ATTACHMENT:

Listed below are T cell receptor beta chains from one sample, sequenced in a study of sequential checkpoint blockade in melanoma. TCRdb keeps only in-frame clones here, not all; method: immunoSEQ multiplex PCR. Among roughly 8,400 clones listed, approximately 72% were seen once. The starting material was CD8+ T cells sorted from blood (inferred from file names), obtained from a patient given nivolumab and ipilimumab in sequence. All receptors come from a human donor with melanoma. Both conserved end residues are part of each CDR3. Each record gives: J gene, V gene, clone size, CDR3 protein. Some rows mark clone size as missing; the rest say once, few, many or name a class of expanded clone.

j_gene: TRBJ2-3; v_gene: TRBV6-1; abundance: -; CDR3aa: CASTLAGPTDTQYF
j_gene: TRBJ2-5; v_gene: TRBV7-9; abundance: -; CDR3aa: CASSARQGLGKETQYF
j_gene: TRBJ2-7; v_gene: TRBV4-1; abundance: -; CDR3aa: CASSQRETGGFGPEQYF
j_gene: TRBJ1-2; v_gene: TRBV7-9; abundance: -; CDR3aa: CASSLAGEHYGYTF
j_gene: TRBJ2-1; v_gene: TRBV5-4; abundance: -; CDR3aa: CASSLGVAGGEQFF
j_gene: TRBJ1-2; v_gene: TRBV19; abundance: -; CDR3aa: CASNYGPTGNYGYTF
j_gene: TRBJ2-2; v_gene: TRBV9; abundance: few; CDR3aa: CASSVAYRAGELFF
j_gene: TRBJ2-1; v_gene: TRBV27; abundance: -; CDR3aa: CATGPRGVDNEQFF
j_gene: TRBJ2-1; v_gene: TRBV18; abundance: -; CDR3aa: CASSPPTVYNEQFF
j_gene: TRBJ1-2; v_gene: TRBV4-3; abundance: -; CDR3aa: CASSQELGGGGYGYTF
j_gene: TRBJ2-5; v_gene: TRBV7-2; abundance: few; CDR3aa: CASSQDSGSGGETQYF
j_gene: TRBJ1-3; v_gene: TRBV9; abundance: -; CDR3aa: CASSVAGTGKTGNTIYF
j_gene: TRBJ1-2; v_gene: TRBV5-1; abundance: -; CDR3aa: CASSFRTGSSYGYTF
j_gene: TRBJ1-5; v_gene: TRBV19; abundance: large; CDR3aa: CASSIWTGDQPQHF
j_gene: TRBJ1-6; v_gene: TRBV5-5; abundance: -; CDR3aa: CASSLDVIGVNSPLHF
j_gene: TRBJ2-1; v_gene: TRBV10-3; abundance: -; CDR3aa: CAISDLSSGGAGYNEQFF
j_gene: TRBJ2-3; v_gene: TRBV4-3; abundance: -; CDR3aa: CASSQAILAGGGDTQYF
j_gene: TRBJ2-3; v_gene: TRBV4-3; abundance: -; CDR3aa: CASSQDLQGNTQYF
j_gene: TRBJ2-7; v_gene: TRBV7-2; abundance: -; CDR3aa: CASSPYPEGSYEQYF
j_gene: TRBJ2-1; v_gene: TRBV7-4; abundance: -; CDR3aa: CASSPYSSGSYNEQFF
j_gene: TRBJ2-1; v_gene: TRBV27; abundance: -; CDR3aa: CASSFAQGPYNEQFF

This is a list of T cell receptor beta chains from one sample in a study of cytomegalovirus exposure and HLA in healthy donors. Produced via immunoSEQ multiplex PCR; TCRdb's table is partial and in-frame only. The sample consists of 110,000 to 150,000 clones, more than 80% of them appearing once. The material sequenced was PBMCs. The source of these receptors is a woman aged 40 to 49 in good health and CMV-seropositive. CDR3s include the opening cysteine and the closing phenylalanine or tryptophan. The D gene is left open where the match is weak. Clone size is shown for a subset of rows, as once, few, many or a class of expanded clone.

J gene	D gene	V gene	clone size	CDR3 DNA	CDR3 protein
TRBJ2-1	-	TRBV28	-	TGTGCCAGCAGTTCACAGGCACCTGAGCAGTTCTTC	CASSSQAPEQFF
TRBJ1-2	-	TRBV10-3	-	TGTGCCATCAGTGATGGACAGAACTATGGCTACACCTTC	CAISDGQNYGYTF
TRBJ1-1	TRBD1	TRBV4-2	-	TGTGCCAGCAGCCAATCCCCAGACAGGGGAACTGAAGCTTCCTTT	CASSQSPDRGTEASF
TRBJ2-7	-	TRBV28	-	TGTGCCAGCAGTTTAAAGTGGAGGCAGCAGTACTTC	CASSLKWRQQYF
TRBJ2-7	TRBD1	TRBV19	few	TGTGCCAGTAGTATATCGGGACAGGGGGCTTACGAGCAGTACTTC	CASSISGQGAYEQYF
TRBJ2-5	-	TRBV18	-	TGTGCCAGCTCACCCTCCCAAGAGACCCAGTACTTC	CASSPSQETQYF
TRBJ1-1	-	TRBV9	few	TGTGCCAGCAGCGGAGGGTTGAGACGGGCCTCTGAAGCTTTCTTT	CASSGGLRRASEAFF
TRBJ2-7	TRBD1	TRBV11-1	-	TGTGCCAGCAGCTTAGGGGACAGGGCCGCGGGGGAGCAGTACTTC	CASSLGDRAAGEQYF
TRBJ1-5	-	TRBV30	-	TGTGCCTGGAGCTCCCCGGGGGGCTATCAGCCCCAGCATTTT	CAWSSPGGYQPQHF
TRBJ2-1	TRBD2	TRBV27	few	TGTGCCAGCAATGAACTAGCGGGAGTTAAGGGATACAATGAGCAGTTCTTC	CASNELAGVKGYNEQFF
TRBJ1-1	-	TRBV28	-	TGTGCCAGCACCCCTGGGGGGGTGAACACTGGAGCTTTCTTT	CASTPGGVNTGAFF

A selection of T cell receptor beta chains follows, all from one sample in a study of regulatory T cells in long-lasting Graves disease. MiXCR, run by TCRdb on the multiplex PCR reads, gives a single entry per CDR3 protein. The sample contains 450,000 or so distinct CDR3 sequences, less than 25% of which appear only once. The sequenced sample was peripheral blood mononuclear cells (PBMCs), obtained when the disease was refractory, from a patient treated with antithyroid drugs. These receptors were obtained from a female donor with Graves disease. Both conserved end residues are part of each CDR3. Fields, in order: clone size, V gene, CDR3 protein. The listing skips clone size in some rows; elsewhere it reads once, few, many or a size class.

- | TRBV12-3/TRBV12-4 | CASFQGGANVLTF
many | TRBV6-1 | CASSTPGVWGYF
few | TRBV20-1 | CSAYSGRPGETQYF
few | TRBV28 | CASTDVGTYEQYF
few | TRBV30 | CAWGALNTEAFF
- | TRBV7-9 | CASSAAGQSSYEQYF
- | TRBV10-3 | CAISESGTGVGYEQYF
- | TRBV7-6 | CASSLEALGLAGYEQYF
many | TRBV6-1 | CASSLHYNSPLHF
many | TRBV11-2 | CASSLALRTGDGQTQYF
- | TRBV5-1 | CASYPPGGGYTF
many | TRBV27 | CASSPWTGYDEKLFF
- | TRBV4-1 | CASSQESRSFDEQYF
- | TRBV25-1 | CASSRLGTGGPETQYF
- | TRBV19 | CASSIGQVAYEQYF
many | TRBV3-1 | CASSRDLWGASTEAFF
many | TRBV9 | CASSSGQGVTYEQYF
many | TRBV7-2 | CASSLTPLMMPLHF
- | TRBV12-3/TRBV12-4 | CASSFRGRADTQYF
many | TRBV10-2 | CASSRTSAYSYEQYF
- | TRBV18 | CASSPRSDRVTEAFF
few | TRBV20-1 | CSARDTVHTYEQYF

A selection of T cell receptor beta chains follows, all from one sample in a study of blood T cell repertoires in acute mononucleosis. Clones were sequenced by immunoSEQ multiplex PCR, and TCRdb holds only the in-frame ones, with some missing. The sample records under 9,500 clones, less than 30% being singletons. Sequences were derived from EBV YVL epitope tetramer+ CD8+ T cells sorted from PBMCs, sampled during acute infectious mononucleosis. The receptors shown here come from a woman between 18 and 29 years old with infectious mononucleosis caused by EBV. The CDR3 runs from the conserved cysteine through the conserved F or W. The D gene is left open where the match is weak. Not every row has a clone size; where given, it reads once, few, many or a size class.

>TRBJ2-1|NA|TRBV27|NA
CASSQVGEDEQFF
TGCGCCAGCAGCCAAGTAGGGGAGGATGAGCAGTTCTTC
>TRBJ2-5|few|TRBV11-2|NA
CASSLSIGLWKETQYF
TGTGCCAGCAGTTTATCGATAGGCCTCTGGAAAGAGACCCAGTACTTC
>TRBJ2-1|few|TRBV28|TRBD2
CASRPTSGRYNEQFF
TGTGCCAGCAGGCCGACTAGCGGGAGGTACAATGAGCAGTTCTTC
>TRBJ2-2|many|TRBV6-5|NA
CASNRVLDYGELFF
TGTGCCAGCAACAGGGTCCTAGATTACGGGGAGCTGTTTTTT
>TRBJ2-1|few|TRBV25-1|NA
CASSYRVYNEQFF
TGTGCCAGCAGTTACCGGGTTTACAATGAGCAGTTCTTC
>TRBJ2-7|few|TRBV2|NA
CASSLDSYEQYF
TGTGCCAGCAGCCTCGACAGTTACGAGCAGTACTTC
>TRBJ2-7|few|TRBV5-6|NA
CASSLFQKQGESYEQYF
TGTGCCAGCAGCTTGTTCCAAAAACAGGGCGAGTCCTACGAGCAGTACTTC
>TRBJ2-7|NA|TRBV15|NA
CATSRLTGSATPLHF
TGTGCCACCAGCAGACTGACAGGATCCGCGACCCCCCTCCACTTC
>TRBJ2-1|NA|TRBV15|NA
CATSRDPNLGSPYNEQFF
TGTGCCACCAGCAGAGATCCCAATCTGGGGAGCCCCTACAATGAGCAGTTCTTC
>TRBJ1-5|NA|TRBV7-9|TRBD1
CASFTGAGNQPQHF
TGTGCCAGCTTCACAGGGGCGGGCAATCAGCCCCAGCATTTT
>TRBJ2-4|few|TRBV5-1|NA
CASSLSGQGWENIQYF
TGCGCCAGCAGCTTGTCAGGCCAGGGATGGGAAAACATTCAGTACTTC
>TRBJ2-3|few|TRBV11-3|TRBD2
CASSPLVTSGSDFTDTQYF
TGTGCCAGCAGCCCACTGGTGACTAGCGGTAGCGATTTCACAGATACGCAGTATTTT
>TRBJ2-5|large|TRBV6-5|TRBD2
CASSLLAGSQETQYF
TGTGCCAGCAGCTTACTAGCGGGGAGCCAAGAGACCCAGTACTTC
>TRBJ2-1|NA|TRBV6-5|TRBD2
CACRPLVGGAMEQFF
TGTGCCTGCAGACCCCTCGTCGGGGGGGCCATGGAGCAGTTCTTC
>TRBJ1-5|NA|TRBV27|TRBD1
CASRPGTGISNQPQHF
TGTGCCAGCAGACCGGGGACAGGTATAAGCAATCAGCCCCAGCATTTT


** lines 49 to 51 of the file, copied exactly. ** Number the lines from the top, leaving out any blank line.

- | TRBV4-1 | CASSQESRSFDEQYF
- | TRBV25-1 | CASSRLGTGGPETQYF
- | TRBV19 | CASSIGQVAYEQYF